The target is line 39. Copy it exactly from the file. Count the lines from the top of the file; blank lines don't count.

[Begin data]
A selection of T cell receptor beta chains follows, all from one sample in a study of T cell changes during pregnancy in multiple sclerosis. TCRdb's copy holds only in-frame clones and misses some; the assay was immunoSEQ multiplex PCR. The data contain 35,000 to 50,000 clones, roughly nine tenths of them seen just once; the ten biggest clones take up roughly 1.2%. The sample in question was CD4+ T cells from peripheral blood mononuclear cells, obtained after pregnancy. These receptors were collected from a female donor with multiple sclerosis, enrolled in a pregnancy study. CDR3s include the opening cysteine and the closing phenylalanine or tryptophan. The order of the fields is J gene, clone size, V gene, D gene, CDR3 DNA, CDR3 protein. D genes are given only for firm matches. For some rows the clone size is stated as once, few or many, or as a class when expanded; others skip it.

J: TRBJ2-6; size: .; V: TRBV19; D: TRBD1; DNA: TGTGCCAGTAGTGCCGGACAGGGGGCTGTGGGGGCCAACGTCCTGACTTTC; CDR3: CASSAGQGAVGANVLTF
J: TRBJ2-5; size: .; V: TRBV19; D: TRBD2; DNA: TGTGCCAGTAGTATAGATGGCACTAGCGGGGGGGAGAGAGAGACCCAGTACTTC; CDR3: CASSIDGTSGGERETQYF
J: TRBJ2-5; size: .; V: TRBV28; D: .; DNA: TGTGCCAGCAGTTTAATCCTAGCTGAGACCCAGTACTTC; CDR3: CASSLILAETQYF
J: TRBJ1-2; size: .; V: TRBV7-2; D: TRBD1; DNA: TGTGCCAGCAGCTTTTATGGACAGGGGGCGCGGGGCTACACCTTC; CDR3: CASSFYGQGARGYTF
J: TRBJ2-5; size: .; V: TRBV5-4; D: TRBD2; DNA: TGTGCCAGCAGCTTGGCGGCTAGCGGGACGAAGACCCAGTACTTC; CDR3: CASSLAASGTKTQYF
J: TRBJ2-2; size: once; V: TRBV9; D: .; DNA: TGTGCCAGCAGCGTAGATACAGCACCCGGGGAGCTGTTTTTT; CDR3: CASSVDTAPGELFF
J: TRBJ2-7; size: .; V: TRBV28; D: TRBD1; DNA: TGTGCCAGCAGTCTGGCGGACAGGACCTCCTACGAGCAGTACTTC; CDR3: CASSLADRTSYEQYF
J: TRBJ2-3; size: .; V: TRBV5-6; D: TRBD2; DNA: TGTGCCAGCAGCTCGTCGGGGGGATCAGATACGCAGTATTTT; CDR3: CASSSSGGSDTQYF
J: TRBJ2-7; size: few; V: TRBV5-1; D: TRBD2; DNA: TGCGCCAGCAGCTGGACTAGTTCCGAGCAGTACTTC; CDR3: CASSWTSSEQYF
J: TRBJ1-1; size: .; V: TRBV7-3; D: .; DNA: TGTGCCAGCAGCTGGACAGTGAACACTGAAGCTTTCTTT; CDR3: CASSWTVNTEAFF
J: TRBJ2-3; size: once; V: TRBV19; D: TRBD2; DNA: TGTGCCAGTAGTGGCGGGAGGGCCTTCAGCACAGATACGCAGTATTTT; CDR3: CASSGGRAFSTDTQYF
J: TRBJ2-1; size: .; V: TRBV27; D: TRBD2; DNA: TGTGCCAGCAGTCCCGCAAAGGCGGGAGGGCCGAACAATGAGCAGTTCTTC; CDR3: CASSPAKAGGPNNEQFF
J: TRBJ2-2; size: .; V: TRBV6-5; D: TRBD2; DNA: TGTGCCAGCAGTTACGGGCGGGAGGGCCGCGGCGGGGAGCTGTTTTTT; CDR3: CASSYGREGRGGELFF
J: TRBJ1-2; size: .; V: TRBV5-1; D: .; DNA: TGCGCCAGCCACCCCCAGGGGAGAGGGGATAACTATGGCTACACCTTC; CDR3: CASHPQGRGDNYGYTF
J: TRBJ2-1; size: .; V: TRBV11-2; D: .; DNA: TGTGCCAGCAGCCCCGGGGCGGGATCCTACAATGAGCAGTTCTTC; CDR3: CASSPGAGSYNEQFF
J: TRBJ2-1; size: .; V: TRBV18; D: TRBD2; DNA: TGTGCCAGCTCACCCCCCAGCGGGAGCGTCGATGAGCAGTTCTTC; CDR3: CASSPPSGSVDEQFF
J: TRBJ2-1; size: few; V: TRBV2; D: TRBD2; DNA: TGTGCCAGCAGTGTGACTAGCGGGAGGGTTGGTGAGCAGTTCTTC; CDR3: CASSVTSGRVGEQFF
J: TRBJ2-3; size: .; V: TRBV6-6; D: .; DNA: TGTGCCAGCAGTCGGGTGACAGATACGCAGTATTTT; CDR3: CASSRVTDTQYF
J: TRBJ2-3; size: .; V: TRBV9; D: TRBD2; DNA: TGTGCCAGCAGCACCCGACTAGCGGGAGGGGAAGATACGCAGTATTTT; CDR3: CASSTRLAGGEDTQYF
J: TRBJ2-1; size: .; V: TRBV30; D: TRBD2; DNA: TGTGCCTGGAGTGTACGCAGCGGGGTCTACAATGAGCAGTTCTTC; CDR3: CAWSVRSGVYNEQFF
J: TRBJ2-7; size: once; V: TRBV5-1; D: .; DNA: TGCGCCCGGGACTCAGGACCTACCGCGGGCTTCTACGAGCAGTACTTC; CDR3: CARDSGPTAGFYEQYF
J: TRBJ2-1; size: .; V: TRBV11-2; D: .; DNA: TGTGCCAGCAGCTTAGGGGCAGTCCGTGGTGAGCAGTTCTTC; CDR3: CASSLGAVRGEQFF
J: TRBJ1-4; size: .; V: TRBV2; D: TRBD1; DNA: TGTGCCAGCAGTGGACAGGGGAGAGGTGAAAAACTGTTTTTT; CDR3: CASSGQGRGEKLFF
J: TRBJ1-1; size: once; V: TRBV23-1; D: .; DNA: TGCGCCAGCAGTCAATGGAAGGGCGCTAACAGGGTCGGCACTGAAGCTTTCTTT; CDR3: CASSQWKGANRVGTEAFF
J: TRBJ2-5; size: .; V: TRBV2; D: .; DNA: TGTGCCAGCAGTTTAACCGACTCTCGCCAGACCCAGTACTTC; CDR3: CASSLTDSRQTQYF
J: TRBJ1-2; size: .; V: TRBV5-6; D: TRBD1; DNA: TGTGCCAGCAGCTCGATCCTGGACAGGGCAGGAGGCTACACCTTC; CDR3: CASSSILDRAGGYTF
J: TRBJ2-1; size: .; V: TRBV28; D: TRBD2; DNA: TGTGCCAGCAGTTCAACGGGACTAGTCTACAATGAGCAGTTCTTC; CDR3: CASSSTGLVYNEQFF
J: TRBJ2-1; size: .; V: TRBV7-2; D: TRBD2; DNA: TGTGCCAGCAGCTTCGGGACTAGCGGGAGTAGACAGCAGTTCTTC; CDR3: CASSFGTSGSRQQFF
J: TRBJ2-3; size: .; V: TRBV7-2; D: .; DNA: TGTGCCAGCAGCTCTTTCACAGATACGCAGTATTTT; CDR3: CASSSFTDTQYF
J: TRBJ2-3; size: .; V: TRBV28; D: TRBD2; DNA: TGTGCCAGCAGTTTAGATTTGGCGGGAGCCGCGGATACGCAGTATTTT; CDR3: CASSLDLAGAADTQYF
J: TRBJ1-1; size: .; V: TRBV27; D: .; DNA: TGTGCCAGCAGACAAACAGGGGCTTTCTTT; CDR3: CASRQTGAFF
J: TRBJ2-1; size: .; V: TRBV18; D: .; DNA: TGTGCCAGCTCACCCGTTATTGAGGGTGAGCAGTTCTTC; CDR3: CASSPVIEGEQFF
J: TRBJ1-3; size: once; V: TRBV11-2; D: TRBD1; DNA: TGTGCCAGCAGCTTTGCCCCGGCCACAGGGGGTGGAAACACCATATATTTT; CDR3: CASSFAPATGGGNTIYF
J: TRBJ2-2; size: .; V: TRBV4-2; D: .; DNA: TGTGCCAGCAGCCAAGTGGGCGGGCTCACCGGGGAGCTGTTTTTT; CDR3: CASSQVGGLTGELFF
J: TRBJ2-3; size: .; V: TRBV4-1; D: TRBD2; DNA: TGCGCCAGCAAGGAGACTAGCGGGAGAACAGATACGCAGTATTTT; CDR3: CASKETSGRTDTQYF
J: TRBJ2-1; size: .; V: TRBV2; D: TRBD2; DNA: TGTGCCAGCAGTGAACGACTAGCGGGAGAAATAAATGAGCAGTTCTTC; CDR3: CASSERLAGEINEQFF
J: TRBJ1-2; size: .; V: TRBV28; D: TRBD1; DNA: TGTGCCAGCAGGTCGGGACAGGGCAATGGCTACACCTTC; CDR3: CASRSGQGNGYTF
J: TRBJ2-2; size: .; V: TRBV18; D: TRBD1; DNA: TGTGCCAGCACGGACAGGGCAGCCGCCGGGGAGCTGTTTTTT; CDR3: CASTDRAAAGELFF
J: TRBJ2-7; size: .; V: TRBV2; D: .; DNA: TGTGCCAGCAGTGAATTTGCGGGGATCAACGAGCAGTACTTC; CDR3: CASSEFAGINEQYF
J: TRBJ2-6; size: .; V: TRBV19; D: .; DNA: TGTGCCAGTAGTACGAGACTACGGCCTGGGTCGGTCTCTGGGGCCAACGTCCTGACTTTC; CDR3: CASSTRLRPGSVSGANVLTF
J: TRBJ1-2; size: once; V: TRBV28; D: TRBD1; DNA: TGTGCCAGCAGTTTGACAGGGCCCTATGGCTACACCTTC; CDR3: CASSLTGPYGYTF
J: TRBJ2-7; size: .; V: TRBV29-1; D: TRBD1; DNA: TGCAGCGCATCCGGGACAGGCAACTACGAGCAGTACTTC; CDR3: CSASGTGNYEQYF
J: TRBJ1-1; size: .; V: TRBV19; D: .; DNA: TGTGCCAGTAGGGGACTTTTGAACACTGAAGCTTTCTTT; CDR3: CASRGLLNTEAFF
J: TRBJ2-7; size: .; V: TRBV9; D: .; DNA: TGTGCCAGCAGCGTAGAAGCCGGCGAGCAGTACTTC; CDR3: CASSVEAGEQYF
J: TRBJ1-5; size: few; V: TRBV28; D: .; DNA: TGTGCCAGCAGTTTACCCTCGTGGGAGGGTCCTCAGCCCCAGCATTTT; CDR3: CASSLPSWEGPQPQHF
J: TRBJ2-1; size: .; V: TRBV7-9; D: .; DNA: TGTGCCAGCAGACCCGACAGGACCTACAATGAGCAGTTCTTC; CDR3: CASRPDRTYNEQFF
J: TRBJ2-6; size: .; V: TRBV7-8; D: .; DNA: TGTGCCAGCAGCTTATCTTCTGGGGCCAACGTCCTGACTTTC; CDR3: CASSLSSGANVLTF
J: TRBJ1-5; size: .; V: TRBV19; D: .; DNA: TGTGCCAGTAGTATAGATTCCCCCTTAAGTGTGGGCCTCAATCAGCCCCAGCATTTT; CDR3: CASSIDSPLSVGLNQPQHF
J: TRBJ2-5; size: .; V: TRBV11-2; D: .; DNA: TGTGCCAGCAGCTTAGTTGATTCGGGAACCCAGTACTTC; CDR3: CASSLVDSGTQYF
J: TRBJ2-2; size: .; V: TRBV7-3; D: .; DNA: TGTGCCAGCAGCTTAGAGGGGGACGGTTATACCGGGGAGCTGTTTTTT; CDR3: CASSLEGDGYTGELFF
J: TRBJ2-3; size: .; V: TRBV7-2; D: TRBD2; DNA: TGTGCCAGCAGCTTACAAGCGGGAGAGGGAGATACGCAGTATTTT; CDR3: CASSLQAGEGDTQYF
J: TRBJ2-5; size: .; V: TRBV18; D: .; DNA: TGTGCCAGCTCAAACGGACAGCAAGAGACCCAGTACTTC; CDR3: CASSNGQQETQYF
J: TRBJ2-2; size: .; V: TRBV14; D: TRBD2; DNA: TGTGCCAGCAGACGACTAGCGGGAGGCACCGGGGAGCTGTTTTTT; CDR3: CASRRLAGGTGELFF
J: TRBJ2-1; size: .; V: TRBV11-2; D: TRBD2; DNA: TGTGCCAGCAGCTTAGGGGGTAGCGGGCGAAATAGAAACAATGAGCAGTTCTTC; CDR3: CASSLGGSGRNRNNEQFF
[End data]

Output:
J: TRBJ2-2; size: .; V: TRBV18; D: TRBD1; DNA: TGTGCCAGCACGGACAGGGCAGCCGCCGGGGAGCTGTTTTTT; CDR3: CASTDRAAAGELFF